Michitson: Haverhill Master Plan Good Start, But More Must Be Done to Bring Industry Here

Haverhill City Councilor John A. Michitson. (Courtesy photograph.)

Haverhill’s success in the future depends on strategic thinking and innovation in the present.  That was the conclusion of a presentation by Councilor John A. Michitson at Tuesday’s City Council meeting.

Michitson began by praising the work of Mayor James J. Fiorentini and fellow Councilor Mary Ellen Daly O’Brien in shepherding the independent Vision Haverhill 2035 master plan, which he says identifies the city’s goals.

“The next steps that I am proposing are to establish specific tasks and programs to meet those goals and outcomes,” he said.

The councilor said that one of the keys to the city’s continued success has been, and remains in, manufacturing, which he pointed out has evolved significantly in the digital age. And, he said, the people that can do those jobs are already here. “The largest share of people in Haverhill that have jobs is essentially in management, business, scientific and creative.”

He cited reports showing that more than 25,000 residents leave Haverhill each day to work in the digital manufacturing industry in Boston and Cambridge and he would like to find ways of bringing those industries into Haverhill.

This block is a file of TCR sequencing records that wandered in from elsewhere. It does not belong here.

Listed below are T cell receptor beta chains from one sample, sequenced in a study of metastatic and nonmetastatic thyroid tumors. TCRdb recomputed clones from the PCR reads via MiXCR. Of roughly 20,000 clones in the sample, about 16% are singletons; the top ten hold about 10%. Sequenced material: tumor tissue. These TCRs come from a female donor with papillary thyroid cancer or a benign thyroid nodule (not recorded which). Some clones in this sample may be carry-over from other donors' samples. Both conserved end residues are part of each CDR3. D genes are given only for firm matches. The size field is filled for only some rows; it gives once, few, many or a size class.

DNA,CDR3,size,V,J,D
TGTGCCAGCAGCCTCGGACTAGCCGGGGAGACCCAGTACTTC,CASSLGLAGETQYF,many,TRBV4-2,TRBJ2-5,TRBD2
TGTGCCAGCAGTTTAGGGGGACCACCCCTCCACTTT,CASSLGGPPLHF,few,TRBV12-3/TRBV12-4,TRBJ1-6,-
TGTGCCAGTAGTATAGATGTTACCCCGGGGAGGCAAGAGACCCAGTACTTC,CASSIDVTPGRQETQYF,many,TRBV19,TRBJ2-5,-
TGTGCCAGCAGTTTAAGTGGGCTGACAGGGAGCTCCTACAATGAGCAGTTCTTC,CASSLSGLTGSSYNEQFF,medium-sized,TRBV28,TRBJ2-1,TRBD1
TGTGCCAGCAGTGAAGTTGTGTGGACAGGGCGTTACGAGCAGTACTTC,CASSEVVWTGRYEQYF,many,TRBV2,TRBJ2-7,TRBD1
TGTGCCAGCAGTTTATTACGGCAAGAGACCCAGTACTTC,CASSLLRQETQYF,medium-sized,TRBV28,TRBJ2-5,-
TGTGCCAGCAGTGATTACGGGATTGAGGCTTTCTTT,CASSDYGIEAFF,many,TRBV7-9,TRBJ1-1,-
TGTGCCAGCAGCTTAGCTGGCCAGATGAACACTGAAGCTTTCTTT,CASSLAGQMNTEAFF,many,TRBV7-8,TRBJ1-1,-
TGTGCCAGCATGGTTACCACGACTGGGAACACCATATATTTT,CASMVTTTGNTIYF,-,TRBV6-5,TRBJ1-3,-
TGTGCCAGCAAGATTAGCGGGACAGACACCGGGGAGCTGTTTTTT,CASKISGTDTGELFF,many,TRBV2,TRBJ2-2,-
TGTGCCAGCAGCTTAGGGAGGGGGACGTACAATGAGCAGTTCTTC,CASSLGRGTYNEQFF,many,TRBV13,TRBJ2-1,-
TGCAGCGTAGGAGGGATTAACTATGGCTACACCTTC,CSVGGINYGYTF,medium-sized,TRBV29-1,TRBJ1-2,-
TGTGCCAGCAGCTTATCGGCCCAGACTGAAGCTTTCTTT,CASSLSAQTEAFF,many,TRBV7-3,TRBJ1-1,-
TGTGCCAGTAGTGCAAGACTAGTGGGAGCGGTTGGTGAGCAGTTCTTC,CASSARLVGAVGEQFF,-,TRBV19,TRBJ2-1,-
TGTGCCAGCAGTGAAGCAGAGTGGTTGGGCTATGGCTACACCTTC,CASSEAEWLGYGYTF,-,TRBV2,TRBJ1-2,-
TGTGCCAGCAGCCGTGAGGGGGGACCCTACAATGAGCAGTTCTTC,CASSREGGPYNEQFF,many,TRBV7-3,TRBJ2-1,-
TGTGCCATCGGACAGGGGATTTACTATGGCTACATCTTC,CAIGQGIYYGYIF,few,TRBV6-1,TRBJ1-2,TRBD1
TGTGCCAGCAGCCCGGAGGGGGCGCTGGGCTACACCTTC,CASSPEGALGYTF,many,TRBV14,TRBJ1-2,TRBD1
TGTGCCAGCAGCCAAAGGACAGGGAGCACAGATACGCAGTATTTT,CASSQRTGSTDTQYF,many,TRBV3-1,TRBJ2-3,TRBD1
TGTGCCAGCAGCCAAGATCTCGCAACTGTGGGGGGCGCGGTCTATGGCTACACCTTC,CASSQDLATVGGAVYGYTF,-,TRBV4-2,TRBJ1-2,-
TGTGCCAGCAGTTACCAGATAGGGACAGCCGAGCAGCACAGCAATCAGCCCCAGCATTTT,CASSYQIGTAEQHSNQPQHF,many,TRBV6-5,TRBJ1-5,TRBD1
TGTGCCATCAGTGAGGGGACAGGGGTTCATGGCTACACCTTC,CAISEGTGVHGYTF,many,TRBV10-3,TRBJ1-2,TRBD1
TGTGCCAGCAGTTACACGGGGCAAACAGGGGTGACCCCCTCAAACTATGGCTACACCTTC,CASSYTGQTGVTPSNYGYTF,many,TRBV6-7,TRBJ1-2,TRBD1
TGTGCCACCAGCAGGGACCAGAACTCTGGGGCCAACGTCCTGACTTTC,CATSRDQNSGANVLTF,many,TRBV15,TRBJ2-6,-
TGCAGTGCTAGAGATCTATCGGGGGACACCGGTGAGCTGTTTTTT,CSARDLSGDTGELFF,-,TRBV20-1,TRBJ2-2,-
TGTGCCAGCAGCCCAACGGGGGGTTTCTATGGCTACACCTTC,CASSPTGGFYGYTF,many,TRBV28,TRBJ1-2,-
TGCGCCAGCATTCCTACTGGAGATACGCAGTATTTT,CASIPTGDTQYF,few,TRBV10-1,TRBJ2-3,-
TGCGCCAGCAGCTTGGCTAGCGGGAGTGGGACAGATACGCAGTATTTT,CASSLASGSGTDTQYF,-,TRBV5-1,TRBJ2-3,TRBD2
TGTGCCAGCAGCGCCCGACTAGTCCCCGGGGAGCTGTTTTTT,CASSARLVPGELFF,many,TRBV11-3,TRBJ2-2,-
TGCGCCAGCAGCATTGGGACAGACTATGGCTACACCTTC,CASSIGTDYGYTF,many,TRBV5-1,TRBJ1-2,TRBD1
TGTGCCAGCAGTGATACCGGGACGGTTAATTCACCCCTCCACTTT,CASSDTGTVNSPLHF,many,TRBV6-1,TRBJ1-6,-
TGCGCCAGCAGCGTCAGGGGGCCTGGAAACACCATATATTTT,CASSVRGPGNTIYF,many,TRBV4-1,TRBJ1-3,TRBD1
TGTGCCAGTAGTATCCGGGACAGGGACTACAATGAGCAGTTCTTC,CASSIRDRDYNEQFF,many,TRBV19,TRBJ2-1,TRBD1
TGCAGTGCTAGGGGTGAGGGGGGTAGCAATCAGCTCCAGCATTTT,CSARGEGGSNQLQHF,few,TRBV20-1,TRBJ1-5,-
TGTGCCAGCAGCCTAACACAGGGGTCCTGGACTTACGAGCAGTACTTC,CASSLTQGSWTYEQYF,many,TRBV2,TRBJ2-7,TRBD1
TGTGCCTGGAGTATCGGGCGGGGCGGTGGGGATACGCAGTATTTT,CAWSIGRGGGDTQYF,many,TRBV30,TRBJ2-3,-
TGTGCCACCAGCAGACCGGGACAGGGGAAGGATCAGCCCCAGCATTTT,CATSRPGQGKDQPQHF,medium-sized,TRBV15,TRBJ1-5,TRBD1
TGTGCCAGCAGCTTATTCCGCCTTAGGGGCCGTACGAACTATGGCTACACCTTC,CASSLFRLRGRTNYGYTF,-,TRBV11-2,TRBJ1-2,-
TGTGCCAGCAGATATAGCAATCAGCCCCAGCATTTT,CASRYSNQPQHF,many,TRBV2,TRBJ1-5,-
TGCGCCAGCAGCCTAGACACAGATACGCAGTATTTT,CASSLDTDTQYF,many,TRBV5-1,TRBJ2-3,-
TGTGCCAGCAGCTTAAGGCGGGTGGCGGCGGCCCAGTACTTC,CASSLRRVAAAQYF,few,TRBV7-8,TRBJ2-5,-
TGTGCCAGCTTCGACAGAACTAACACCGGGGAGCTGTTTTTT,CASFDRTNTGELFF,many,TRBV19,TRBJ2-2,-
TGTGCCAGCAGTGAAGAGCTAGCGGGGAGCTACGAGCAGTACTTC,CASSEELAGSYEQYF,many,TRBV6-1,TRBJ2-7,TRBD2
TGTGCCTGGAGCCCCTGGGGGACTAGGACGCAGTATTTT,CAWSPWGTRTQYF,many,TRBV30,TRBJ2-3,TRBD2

He pointed to the mayor’s plan to change zoning regulations in the city’s industrial parks as a start to achieving just that. However, one barrier to success, he said, is the city is relying mostly on volunteers instead of advancing a formal program. Such a plan requires partnering with Northern Essex Community College and other regional institutions to encourage work opportunities in science, technology, engineering, arts and mathematics; working with regional educational institutions to perform outreach to employers who might relocate here; work with UMass Lowell to better integrate its new waterfront campus downtown with expanded classes and programming; and undertaking targeted recruitment efforts to attract companies offering low barrier-to-entry jobs and job training.

Michitson is also recommending creating affordable retail by requiring large developments downtown to provide 1,000-1,200 square feet on ground floors and developing plan for startup funding, storefront improvement, technical assistance and streamlined permitting.

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